Wednesday, August 3, 2016

The Memory of Us by Camille Di Maio

Rating: ★ ★ ★ ☆ ☆
Obtained from: Netgalley
Read: June 2, 2016

Julianne Westcott was living the kind of life that other Protestant girls in prewar Liverpool could only dream about: old money, silk ball gowns, and prominent young men lining up to escort her. But when she learns of a blind-and-deaf brother, institutionalized since birth, the illusion of her perfect life and family shatters around her. While visiting her brother in secret, Julianne meets and befriends Kyle McCarthy, an Irish Catholic groundskeeper studying to become a priest. Caught between her family’s expectations, Kyle’s devotion to the church, and the intense new feelings that the forbidden courtship has awakened in her, Julianne must make a choice: uphold the life she’s always known or follow the difficult path toward love. But as war ripples through the world and the Blitz decimates England, a tragic accident forces Julianne to leave everything behind and forge a new life built on lies she’s told to protect the ones she loves. Now, after twenty years of hiding from her past, the truth finds her—will she be brave enough to face it?

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The wasn't much question about whether or not I'd read Camille Di Maio's The Memory of Us. I'm such a WWII junkie that I was sold the minute I saw 'Blitz' in the jacket description and rest as they is say, is history. 

Inspired by the song Eleanor Rigby, The Memory of Us chronicles the life of Julianne Westcott and the love she holds for a young man named Kyle McCarthy. It's not much of a war story, but the conflict is a key component of the narrative and I ultimately appreciated how the author used it to propel the plot.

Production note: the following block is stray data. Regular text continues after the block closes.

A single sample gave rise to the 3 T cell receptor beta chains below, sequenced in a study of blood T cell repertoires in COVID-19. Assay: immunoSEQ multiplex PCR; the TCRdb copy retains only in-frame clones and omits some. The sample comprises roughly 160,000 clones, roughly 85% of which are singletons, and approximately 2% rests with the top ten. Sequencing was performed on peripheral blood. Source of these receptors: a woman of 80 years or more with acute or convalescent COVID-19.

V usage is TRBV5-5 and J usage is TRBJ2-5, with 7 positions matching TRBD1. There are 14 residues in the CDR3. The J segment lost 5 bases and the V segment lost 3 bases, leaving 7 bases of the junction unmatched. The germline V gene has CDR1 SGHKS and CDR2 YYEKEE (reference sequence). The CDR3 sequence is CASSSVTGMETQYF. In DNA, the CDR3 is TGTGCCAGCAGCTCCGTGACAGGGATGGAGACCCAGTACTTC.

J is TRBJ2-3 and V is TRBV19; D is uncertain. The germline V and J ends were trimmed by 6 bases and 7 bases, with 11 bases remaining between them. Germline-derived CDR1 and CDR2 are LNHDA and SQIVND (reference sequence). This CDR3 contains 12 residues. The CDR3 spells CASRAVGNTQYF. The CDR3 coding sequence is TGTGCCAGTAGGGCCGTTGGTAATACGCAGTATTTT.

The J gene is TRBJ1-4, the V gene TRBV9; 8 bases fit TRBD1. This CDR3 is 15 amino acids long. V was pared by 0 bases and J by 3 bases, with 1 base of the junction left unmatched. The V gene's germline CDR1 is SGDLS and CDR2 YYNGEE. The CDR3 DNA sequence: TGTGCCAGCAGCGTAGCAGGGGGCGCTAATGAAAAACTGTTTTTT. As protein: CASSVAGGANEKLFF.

The book is a slow starter and the entire novel is bittersweet, but I think it a solid debut just the same. I liked Julianne and Kyle enough to wonder how their story would end and there were a couple of very genuine moments that captured some deeply authentic and personal emotions.

That said, I wish the novel had been structured differently. I don't mean to sound impertinent, but Jane Bailey captured my attention the moment she entered the story and I can't help feeling the novel would have been stronger if it had been told through her eyes as she uncovered the clues and unraveled the secrets that haunt Julianne.

The Memory of Us is not the most excited novel I've tackled this year, but it proved a pleasant read just the same and I'd definitely recommend it alongside Letters from Skye and The Last Telegram.

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I hadn’t set foot in a church since that Christmas morning when I became somebody else. The condemned don’t have any need for religion.
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1 comment:

Hopewell said...

I passed this over based on a blurb, but now I want to read it. Very good, helpful review.

I LOVED the writing of Letters from Skye and love her new book, but I thought Skye far-fetched in that the whole Island would have been gossiping and possibly shunning her. Still a great read though
Lisa @